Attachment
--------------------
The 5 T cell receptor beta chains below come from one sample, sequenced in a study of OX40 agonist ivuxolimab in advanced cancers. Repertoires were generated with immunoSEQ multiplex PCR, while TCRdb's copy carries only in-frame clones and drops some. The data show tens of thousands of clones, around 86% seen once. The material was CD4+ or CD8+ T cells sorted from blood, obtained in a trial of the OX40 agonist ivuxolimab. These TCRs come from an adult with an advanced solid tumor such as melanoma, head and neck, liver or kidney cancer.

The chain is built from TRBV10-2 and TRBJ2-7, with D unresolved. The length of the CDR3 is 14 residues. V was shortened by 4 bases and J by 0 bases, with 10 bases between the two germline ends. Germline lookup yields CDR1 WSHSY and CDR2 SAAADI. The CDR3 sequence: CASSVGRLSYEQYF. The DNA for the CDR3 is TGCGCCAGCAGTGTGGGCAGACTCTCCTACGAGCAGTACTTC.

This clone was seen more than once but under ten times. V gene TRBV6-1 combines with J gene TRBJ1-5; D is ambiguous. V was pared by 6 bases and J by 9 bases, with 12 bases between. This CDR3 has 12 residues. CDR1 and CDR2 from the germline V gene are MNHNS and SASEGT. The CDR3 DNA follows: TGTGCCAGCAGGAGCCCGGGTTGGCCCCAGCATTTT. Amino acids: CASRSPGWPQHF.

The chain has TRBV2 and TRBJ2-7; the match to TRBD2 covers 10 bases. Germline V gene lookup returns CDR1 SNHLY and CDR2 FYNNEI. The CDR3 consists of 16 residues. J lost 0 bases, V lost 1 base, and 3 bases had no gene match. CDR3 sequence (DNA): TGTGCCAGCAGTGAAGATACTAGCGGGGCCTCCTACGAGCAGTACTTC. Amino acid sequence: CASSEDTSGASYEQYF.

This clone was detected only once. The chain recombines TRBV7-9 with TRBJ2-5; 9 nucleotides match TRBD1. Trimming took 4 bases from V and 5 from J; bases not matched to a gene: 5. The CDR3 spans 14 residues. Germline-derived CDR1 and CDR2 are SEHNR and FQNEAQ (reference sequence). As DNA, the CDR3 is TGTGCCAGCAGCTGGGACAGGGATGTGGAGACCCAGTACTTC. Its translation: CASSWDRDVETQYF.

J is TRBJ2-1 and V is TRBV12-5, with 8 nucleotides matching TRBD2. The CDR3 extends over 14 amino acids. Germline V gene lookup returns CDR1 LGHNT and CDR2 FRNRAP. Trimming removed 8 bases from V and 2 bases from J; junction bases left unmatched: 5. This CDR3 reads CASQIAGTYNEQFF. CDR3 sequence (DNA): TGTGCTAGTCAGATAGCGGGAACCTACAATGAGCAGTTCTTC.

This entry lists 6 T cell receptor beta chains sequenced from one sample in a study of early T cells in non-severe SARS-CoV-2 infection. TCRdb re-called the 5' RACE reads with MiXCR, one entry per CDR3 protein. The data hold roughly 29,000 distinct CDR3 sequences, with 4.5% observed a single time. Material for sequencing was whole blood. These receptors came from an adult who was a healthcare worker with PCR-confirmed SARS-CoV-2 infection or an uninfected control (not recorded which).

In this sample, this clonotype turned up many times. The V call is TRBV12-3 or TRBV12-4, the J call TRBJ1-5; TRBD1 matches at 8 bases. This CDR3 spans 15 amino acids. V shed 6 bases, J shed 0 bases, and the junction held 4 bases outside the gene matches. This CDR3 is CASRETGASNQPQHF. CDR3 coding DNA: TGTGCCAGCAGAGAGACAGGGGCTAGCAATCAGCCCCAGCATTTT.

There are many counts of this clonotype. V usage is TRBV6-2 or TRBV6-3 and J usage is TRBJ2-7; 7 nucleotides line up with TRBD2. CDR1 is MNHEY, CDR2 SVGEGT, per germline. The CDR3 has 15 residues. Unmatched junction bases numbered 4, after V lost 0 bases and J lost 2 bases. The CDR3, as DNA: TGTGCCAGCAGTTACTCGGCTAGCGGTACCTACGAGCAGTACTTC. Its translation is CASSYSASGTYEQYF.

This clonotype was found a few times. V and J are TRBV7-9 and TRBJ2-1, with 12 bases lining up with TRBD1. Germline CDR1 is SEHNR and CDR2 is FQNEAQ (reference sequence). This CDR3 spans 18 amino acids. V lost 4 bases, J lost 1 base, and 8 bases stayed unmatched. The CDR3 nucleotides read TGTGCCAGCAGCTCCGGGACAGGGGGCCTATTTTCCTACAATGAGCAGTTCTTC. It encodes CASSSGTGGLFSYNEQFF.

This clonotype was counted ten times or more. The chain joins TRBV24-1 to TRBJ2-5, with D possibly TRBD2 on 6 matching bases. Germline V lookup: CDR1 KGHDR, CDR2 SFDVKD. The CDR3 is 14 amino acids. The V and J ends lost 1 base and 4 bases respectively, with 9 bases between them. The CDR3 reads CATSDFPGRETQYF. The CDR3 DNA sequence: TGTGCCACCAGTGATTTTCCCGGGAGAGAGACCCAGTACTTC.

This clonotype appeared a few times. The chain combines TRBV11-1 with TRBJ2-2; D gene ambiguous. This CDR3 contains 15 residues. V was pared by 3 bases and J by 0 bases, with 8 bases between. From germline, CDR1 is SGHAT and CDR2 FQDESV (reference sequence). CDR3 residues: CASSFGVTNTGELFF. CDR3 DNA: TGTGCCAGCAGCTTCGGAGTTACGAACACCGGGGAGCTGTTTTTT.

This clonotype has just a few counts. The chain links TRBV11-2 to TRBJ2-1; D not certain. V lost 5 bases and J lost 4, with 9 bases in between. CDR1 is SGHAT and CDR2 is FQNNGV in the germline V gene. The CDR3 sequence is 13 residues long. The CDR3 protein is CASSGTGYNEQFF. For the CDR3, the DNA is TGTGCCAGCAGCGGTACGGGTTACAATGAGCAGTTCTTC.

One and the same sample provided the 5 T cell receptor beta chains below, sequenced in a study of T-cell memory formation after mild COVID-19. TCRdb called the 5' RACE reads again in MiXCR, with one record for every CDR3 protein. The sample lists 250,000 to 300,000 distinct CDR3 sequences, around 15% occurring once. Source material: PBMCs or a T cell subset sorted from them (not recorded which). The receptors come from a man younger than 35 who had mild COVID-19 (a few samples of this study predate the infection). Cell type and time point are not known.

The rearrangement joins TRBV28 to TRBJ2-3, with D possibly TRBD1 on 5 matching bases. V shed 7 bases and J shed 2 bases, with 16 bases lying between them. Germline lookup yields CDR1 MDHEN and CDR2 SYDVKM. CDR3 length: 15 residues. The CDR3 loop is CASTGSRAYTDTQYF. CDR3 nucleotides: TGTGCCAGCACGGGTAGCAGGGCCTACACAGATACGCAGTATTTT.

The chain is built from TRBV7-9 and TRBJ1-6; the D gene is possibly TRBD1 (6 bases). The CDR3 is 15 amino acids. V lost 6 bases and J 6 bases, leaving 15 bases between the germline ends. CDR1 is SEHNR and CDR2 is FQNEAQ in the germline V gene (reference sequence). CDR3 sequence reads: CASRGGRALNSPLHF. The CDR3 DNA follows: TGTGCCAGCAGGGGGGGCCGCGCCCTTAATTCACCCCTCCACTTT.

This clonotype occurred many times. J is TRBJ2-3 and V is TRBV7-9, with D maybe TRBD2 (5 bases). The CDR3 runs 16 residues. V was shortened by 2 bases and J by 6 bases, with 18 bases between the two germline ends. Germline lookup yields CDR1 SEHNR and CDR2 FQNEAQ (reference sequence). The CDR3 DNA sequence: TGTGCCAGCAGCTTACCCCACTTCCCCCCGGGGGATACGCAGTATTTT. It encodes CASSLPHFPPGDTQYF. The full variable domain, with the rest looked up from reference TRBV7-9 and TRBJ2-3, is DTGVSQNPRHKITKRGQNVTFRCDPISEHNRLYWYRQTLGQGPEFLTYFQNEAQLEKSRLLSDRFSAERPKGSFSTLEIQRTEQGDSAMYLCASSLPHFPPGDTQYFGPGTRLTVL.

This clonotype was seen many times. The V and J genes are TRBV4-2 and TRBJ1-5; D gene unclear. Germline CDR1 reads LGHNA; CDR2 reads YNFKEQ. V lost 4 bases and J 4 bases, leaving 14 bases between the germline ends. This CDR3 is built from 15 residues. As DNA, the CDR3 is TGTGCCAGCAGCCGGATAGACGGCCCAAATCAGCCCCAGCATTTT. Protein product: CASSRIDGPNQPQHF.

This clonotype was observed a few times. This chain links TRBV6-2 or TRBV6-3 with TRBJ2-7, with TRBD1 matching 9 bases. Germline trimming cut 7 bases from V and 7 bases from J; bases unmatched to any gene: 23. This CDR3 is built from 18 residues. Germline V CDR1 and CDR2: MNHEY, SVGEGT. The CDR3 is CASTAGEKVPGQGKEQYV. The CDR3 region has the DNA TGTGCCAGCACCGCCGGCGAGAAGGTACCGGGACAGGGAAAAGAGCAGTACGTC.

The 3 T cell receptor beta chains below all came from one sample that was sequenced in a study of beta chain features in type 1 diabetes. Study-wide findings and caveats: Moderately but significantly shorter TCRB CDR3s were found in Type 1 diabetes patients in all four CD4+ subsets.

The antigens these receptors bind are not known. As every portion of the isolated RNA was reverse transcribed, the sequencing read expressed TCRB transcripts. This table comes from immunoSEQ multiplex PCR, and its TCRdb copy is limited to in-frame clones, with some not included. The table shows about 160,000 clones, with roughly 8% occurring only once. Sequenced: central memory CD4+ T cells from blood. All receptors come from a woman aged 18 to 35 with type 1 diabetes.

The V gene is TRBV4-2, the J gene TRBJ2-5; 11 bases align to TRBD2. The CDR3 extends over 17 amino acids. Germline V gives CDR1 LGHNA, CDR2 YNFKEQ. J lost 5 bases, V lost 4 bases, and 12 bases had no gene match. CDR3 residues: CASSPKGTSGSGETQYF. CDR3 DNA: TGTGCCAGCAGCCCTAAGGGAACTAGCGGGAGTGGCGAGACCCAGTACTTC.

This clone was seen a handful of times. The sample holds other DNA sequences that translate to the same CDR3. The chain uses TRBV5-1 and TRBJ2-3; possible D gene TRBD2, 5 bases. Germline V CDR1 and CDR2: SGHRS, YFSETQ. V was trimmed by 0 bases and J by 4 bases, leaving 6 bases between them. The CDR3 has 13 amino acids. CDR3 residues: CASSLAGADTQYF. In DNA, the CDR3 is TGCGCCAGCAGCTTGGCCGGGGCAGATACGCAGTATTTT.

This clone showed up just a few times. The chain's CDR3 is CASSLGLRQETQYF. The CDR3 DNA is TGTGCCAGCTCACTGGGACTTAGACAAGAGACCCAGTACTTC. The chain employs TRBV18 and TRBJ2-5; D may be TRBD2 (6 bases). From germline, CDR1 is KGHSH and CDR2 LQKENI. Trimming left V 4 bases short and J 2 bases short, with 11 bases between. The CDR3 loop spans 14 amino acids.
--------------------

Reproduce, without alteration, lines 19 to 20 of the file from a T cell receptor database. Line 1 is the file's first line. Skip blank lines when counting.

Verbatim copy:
This clonotype was observed a few times. This chain links TRBV6-2 or TRBV6-3 with TRBJ2-7, with TRBD1 matching 9 bases. Germline trimming cut 7 bases from V and 7 bases from J; bases unmatched to any gene: 23. This CDR3 is built from 18 residues. Germline V CDR1 and CDR2: MNHEY, SVGEGT. The CDR3 is CASTAGEKVPGQGKEQYV. The CDR3 region has the DNA TGTGCCAGCACCGCCGGCGAGAAGGTACCGGGACAGGGAAAAGAGCAGTACGTC.

The 3 T cell receptor beta chains below all came from one sample that was sequenced in a study of beta chain features in type 1 diabetes. Study-wide findings and caveats: Moderately but significantly shorter TCRB CDR3s were found in Type 1 diabetes patients in all four CD4+ subsets.